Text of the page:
Samsung to shut down its last computer producing factory in China
Samsung Electronics Co has announced they would halt operations of its last computer factory in China. Photo: Reuters
According to the Reuters, companies are rethinking their production and supply chains amid rising Chinese labor costs, a U.S.-China trade war, and the blow from the COVID-19 pandemic.
South China Morning Post cited a notice to Samsung staff reporting that around half the 1,700 employees on contract at Samsung Electronics Suzhou Computer will be affected, excluding those involved in research and development.
The factory shipped $4.3 billion worth of goods out of China in 2012, a figure that had sunk to $1 billion by 2018, the Hong Kong newspaper said. A Samsung spokeswoman declined to comment on the factory’s revenue and shipments, or details regarding employees.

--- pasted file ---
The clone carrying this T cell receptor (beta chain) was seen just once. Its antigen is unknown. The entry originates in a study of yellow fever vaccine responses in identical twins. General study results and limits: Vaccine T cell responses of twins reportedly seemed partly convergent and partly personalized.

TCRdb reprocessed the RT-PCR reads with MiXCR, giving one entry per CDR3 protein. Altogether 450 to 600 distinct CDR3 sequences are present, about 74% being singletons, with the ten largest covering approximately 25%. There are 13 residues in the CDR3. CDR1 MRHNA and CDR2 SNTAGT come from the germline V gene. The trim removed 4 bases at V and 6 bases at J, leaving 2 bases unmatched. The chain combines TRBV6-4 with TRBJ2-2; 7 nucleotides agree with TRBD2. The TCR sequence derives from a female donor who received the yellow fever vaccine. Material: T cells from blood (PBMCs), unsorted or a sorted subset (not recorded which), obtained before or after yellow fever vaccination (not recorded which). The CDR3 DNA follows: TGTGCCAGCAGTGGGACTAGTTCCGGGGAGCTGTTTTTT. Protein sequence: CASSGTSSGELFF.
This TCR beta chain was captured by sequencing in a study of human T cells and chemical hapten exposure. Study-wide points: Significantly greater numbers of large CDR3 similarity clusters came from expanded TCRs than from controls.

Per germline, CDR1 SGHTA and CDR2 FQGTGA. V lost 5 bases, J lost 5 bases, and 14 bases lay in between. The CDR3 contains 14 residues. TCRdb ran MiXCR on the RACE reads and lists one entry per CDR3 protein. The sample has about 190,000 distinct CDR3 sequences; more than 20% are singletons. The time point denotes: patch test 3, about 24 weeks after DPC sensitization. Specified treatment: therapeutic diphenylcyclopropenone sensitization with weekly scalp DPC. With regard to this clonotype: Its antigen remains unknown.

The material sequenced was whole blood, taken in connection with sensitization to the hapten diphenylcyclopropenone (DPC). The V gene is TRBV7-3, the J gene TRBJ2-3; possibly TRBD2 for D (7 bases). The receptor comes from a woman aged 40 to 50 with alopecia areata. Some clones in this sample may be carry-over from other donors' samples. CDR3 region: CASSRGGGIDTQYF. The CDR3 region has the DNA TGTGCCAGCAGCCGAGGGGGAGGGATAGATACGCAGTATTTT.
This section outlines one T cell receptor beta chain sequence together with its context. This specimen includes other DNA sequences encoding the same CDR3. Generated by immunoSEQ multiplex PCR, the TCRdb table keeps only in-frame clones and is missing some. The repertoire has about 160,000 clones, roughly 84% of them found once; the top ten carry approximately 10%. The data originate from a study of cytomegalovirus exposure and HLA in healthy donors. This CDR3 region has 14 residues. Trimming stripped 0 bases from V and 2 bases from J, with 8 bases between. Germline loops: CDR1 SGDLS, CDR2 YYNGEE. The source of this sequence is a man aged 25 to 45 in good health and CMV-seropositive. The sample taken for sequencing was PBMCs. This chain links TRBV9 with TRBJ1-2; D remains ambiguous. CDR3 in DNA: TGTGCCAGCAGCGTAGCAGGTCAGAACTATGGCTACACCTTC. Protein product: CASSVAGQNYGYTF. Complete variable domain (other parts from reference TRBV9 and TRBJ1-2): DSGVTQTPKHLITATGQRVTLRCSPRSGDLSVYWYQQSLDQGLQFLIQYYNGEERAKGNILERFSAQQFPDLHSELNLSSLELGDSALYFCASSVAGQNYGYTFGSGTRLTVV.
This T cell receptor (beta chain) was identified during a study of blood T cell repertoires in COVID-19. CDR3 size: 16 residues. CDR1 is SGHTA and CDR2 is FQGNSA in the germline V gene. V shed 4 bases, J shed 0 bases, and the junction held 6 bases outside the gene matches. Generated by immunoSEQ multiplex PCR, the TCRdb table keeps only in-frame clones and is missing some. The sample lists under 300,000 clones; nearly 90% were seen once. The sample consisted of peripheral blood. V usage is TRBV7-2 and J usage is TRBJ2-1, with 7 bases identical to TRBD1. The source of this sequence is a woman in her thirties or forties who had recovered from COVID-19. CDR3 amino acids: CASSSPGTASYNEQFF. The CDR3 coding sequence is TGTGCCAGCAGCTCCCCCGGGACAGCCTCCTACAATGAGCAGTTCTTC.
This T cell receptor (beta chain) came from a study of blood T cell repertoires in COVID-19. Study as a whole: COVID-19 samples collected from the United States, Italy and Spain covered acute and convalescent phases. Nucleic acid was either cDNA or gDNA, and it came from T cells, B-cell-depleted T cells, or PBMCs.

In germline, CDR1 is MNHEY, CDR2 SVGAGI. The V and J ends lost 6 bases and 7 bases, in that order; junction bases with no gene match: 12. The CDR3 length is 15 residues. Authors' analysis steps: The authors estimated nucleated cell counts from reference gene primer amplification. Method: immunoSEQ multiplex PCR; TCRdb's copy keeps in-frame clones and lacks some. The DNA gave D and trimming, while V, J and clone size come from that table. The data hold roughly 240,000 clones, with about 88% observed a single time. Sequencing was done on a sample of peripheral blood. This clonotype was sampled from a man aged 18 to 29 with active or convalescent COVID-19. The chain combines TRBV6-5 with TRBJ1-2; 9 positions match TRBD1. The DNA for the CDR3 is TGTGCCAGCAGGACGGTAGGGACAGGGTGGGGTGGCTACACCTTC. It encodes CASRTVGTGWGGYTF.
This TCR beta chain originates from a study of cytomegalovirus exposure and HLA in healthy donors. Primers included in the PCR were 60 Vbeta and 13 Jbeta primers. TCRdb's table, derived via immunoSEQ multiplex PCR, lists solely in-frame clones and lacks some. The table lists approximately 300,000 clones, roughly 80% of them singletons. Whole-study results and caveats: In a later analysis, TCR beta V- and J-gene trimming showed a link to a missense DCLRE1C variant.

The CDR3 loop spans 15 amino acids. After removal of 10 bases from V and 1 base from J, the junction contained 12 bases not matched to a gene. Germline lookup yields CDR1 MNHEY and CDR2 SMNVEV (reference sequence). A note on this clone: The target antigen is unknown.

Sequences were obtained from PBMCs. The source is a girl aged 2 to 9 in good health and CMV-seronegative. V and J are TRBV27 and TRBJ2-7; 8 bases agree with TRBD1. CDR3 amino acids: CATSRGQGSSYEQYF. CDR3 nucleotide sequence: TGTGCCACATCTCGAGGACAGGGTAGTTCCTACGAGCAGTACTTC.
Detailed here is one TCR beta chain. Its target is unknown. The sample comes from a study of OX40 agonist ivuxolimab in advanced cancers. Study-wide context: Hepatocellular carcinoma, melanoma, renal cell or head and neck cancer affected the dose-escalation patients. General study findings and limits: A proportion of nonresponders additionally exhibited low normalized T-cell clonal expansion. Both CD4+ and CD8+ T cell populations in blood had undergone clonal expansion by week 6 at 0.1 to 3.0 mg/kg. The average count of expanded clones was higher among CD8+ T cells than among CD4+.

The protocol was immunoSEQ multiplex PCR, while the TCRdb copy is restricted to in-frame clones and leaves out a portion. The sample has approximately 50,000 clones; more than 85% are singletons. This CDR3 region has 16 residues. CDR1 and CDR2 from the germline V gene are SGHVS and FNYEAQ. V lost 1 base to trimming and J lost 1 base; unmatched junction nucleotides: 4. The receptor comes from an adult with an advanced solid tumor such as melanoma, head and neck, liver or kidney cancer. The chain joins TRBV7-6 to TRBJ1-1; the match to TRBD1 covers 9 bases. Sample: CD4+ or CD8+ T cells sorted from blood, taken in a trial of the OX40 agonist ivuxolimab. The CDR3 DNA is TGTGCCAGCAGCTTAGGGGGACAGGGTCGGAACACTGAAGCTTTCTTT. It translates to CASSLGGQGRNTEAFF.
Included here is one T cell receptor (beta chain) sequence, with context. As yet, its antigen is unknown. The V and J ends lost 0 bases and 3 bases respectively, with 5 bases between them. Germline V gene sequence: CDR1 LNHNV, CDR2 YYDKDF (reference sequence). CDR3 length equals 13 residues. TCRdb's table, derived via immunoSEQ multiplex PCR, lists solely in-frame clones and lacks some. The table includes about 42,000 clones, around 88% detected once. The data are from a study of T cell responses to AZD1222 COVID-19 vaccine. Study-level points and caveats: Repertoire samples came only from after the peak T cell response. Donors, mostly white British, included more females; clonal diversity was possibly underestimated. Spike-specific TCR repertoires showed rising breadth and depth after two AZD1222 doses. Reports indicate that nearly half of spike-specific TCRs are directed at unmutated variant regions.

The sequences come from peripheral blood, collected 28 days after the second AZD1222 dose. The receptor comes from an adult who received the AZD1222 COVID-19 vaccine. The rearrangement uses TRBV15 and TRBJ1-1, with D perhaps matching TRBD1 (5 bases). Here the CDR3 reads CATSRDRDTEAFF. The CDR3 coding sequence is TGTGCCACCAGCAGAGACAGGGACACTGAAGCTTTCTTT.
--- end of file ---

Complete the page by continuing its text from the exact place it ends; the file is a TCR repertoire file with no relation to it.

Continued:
“China remains an important market for Samsung and we will continue to provide superior products and services for Chinese consumers,” the company said in a statement.
The plant was set up by Samsung in Suzhou in 2002, the year after China joined the World Trade Organisation, with overseas shipments in 2012 eventually totaling US$4.3 billion.
Last year, Samsung also shut down the last smartphone plant in China. Its remaining facilities include two semiconductor manufacturing sites in Suzhou and Xi’an.
The shutdown of Samsung’s last China phone factory came after it cut production at its plant in Huizhou and suspended another factory over the stiff competition in the country.
“In China, people buy low-priced smartphones from domestic brands and high-end phones from Apple or Huawei. Samsung has little hope there to revive its share”, an analyst said.
As labor costs in China climbed, Samsung started moving capacity to Vietnam starting in the late 2000s. The Southeast Asian country has become a global smartphone production hub for Samsung, which employs about 200,000 people in Vietnam. The country also serves as a safe haven from the U.S.-China trade war, reported the Asia Nikkei.
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